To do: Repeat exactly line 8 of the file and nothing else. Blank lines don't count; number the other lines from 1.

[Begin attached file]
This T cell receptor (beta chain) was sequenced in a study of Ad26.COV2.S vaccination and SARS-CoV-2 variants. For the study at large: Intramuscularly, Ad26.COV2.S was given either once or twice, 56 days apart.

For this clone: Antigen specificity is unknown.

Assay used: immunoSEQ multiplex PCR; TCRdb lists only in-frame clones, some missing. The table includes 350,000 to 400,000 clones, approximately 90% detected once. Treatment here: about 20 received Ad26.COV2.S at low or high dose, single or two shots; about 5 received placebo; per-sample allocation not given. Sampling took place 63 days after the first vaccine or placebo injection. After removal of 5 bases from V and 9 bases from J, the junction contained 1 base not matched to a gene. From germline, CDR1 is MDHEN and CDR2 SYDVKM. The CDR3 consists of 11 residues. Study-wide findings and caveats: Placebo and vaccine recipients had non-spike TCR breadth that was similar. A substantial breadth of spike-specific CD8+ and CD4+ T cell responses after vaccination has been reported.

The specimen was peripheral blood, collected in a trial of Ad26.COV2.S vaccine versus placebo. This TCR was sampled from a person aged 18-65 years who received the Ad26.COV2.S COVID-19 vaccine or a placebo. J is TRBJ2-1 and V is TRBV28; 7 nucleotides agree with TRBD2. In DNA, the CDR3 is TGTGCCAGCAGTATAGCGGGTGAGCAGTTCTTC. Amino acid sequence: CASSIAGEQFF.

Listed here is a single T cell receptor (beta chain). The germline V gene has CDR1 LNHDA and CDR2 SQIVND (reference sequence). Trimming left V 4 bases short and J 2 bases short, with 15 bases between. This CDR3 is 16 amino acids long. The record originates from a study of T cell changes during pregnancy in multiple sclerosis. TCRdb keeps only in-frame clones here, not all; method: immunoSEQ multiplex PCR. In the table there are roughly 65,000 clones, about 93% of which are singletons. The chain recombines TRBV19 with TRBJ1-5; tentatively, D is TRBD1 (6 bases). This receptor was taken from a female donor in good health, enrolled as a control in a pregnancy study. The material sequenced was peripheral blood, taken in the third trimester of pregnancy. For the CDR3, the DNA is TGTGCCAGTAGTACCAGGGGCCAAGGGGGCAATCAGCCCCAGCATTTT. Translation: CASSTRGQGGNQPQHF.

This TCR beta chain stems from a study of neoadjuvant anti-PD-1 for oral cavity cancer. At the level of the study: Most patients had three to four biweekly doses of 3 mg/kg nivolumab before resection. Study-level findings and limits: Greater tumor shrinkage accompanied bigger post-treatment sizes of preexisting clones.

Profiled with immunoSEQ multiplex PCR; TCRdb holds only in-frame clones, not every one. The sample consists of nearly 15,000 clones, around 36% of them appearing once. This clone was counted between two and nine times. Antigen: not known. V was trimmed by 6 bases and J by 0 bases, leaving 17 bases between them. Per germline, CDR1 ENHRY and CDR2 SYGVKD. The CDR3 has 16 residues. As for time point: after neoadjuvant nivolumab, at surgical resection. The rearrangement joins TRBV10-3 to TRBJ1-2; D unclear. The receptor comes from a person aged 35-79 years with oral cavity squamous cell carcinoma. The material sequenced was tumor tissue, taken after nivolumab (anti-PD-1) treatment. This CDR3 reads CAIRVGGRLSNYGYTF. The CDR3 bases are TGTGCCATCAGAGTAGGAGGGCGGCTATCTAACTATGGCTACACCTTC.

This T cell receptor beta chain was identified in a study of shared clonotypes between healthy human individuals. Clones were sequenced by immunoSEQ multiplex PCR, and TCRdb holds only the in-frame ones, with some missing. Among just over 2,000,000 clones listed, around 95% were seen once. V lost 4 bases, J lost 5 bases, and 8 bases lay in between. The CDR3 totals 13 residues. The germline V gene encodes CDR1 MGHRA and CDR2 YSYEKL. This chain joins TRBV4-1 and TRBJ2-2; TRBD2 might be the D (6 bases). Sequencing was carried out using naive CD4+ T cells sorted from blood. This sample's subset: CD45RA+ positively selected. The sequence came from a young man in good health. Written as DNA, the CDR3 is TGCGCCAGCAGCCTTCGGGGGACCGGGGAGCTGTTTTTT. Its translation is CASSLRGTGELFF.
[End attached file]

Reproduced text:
This T cell receptor beta chain was identified in a study of shared clonotypes between healthy human individuals. Clones were sequenced by immunoSEQ multiplex PCR, and TCRdb holds only the in-frame ones, with some missing. Among just over 2,000,000 clones listed, around 95% were seen once. V lost 4 bases, J lost 5 bases, and 8 bases lay in between. The CDR3 totals 13 residues. The germline V gene encodes CDR1 MGHRA and CDR2 YSYEKL. This chain joins TRBV4-1 and TRBJ2-2; TRBD2 might be the D (6 bases). Sequencing was carried out using naive CD4+ T cells sorted from blood. This sample's subset: CD45RA+ positively selected. The sequence came from a young man in good health. Written as DNA, the CDR3 is TGCGCCAGCAGCCTTCGGGGGACCGGGGAGCTGTTTTTT. Its translation is CASSLRGTGELFF.